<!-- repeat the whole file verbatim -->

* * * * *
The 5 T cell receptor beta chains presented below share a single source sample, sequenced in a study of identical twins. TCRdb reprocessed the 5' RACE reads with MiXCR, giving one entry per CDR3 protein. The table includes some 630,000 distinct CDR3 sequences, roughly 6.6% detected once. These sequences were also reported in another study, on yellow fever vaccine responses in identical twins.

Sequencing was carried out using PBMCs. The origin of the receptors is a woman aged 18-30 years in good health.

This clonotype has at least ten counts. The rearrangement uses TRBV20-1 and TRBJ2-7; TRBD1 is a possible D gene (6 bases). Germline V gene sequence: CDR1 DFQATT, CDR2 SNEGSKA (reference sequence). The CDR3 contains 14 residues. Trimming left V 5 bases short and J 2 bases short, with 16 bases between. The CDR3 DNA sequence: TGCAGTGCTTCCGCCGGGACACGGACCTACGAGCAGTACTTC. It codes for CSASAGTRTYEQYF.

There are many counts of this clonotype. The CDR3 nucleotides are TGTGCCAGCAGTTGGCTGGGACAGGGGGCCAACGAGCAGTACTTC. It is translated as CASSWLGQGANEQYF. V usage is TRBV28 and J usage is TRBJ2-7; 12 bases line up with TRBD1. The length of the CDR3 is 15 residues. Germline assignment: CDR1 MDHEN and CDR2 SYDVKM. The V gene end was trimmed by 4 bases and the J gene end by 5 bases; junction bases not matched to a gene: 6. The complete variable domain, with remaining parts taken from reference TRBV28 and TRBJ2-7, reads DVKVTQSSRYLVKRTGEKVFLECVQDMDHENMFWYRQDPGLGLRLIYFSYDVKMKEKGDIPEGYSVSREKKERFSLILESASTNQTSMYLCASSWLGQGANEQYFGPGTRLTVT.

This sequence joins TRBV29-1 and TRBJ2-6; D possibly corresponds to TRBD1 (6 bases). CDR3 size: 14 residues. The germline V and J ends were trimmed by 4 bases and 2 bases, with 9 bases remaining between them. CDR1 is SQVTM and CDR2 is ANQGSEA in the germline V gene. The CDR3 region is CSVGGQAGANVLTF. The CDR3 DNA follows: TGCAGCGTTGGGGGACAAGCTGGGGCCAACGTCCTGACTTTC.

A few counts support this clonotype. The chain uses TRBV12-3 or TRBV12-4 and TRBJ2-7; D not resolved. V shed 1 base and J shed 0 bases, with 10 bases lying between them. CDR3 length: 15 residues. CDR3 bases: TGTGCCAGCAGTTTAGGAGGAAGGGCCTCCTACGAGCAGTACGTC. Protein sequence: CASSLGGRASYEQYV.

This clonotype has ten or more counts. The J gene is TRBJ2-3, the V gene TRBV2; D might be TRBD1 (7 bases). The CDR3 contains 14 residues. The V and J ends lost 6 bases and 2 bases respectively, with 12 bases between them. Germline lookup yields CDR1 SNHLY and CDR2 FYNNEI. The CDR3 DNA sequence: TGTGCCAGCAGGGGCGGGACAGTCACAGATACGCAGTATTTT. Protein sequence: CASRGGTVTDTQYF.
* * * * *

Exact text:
The 5 T cell receptor beta chains presented below share a single source sample, sequenced in a study of identical twins. TCRdb reprocessed the 5' RACE reads with MiXCR, giving one entry per CDR3 protein. The table includes some 630,000 distinct CDR3 sequences, roughly 6.6% detected once. These sequences were also reported in another study, on yellow fever vaccine responses in identical twins.

Sequencing was carried out using PBMCs. The origin of the receptors is a woman aged 18-30 years in good health.

This clonotype has at least ten counts. The rearrangement uses TRBV20-1 and TRBJ2-7; TRBD1 is a possible D gene (6 bases). Germline V gene sequence: CDR1 DFQATT, CDR2 SNEGSKA (reference sequence). The CDR3 contains 14 residues. Trimming left V 5 bases short and J 2 bases short, with 16 bases between. The CDR3 DNA sequence: TGCAGTGCTTCCGCCGGGACACGGACCTACGAGCAGTACTTC. It codes for CSASAGTRTYEQYF.

There are many counts of this clonotype. The CDR3 nucleotides are TGTGCCAGCAGTTGGCTGGGACAGGGGGCCAACGAGCAGTACTTC. It is translated as CASSWLGQGANEQYF. V usage is TRBV28 and J usage is TRBJ2-7; 12 bases line up with TRBD1. The length of the CDR3 is 15 residues. Germline assignment: CDR1 MDHEN and CDR2 SYDVKM. The V gene end was trimmed by 4 bases and the J gene end by 5 bases; junction bases not matched to a gene: 6. The complete variable domain, with remaining parts taken from reference TRBV28 and TRBJ2-7, reads DVKVTQSSRYLVKRTGEKVFLECVQDMDHENMFWYRQDPGLGLRLIYFSYDVKMKEKGDIPEGYSVSREKKERFSLILESASTNQTSMYLCASSWLGQGANEQYFGPGTRLTVT.

This sequence joins TRBV29-1 and TRBJ2-6; D possibly corresponds to TRBD1 (6 bases). CDR3 size: 14 residues. The germline V and J ends were trimmed by 4 bases and 2 bases, with 9 bases remaining between them. CDR1 is SQVTM and CDR2 is ANQGSEA in the germline V gene. The CDR3 region is CSVGGQAGANVLTF. The CDR3 DNA follows: TGCAGCGTTGGGGGACAAGCTGGGGCCAACGTCCTGACTTTC.

A few counts support this clonotype. The chain uses TRBV12-3 or TRBV12-4 and TRBJ2-7; D not resolved. V shed 1 base and J shed 0 bases, with 10 bases lying between them. CDR3 length: 15 residues. CDR3 bases: TGTGCCAGCAGTTTAGGAGGAAGGGCCTCCTACGAGCAGTACGTC. Protein sequence: CASSLGGRASYEQYV.

This clonotype has ten or more counts. The J gene is TRBJ2-3, the V gene TRBV2; D might be TRBD1 (7 bases). The CDR3 contains 14 residues. The V and J ends lost 6 bases and 2 bases respectively, with 12 bases between them. Germline lookup yields CDR1 SNHLY and CDR2 FYNNEI. The CDR3 DNA sequence: TGTGCCAGCAGGGGCGGGACAGTCACAGATACGCAGTATTTT. Protein sequence: CASRGGTVTDTQYF.